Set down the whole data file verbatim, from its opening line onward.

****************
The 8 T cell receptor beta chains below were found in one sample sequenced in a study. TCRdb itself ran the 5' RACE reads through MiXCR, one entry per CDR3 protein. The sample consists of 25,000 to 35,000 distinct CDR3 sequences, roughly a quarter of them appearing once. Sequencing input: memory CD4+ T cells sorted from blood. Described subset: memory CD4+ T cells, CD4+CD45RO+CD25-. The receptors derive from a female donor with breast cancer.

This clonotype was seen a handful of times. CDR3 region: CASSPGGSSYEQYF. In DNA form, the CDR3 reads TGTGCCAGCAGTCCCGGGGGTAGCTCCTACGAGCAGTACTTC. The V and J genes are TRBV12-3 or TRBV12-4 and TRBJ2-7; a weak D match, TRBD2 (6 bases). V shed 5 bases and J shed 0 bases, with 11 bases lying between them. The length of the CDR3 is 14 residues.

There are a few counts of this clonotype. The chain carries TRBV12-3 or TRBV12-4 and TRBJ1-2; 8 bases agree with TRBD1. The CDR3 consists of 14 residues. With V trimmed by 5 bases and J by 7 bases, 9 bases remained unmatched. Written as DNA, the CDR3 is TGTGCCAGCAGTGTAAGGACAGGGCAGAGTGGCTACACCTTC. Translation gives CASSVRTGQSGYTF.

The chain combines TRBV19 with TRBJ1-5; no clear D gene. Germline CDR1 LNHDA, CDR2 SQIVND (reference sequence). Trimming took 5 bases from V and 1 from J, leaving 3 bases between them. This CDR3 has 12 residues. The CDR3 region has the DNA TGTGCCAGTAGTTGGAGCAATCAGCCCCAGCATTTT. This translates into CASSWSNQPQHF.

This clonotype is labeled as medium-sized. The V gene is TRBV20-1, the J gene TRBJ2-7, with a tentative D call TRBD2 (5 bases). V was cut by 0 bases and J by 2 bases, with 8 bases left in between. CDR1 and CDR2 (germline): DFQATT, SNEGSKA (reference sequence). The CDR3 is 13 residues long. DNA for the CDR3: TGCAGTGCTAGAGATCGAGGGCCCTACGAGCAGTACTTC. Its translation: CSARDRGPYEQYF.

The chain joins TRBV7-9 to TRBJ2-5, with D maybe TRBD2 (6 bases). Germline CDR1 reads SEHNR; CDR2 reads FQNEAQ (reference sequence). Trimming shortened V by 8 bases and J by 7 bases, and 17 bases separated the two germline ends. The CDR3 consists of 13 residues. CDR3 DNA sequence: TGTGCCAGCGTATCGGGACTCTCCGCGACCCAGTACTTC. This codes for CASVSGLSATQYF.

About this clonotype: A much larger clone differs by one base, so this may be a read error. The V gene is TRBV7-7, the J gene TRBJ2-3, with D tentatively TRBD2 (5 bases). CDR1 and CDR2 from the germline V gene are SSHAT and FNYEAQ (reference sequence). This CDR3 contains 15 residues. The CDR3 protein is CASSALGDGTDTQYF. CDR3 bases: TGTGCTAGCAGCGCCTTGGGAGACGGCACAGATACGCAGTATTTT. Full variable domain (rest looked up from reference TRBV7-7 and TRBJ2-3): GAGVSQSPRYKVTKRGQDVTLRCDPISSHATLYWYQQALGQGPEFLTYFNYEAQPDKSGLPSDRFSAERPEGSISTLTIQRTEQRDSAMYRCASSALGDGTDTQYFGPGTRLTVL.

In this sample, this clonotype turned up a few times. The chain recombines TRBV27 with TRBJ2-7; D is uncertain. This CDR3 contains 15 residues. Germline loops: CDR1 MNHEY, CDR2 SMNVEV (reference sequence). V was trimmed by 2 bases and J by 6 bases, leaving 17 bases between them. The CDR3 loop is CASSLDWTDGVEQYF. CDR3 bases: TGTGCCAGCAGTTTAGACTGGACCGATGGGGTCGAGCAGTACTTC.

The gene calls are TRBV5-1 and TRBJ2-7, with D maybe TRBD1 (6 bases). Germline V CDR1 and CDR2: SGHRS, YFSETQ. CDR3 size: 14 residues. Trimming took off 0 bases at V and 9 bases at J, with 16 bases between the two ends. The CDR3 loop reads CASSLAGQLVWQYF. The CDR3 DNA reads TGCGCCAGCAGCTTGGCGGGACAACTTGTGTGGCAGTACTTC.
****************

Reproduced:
The 8 T cell receptor beta chains below were found in one sample sequenced in a study. TCRdb itself ran the 5' RACE reads through MiXCR, one entry per CDR3 protein. The sample consists of 25,000 to 35,000 distinct CDR3 sequences, roughly a quarter of them appearing once. Sequencing input: memory CD4+ T cells sorted from blood. Described subset: memory CD4+ T cells, CD4+CD45RO+CD25-. The receptors derive from a female donor with breast cancer.

This clonotype was seen a handful of times. CDR3 region: CASSPGGSSYEQYF. In DNA form, the CDR3 reads TGTGCCAGCAGTCCCGGGGGTAGCTCCTACGAGCAGTACTTC. The V and J genes are TRBV12-3 or TRBV12-4 and TRBJ2-7; a weak D match, TRBD2 (6 bases). V shed 5 bases and J shed 0 bases, with 11 bases lying between them. The length of the CDR3 is 14 residues.

There are a few counts of this clonotype. The chain carries TRBV12-3 or TRBV12-4 and TRBJ1-2; 8 bases agree with TRBD1. The CDR3 consists of 14 residues. With V trimmed by 5 bases and J by 7 bases, 9 bases remained unmatched. Written as DNA, the CDR3 is TGTGCCAGCAGTGTAAGGACAGGGCAGAGTGGCTACACCTTC. Translation gives CASSVRTGQSGYTF.

The chain combines TRBV19 with TRBJ1-5; no clear D gene. Germline CDR1 LNHDA, CDR2 SQIVND (reference sequence). Trimming took 5 bases from V and 1 from J, leaving 3 bases between them. This CDR3 has 12 residues. The CDR3 region has the DNA TGTGCCAGTAGTTGGAGCAATCAGCCCCAGCATTTT. This translates into CASSWSNQPQHF.

This clonotype is labeled as medium-sized. The V gene is TRBV20-1, the J gene TRBJ2-7, with a tentative D call TRBD2 (5 bases). V was cut by 0 bases and J by 2 bases, with 8 bases left in between. CDR1 and CDR2 (germline): DFQATT, SNEGSKA (reference sequence). The CDR3 is 13 residues long. DNA for the CDR3: TGCAGTGCTAGAGATCGAGGGCCCTACGAGCAGTACTTC. Its translation: CSARDRGPYEQYF.

The chain joins TRBV7-9 to TRBJ2-5, with D maybe TRBD2 (6 bases). Germline CDR1 reads SEHNR; CDR2 reads FQNEAQ (reference sequence). Trimming shortened V by 8 bases and J by 7 bases, and 17 bases separated the two germline ends. The CDR3 consists of 13 residues. CDR3 DNA sequence: TGTGCCAGCGTATCGGGACTCTCCGCGACCCAGTACTTC. This codes for CASVSGLSATQYF.

About this clonotype: A much larger clone differs by one base, so this may be a read error. The V gene is TRBV7-7, the J gene TRBJ2-3, with D tentatively TRBD2 (5 bases). CDR1 and CDR2 from the germline V gene are SSHAT and FNYEAQ (reference sequence). This CDR3 contains 15 residues. The CDR3 protein is CASSALGDGTDTQYF. CDR3 bases: TGTGCTAGCAGCGCCTTGGGAGACGGCACAGATACGCAGTATTTT. Full variable domain (rest looked up from reference TRBV7-7 and TRBJ2-3): GAGVSQSPRYKVTKRGQDVTLRCDPISSHATLYWYQQALGQGPEFLTYFNYEAQPDKSGLPSDRFSAERPEGSISTLTIQRTEQRDSAMYRCASSALGDGTDTQYFGPGTRLTVL.

In this sample, this clonotype turned up a few times. The chain recombines TRBV27 with TRBJ2-7; D is uncertain. This CDR3 contains 15 residues. Germline loops: CDR1 MNHEY, CDR2 SMNVEV (reference sequence). V was trimmed by 2 bases and J by 6 bases, leaving 17 bases between them. The CDR3 loop is CASSLDWTDGVEQYF. CDR3 bases: TGTGCCAGCAGTTTAGACTGGACCGATGGGGTCGAGCAGTACTTC.

The gene calls are TRBV5-1 and TRBJ2-7, with D maybe TRBD1 (6 bases). Germline V CDR1 and CDR2: SGHRS, YFSETQ. CDR3 size: 14 residues. Trimming took off 0 bases at V and 9 bases at J, with 16 bases between the two ends. The CDR3 loop reads CASSLAGQLVWQYF. The CDR3 DNA reads TGCGCCAGCAGCTTGGCGGGACAACTTGTGTGGCAGTACTTC.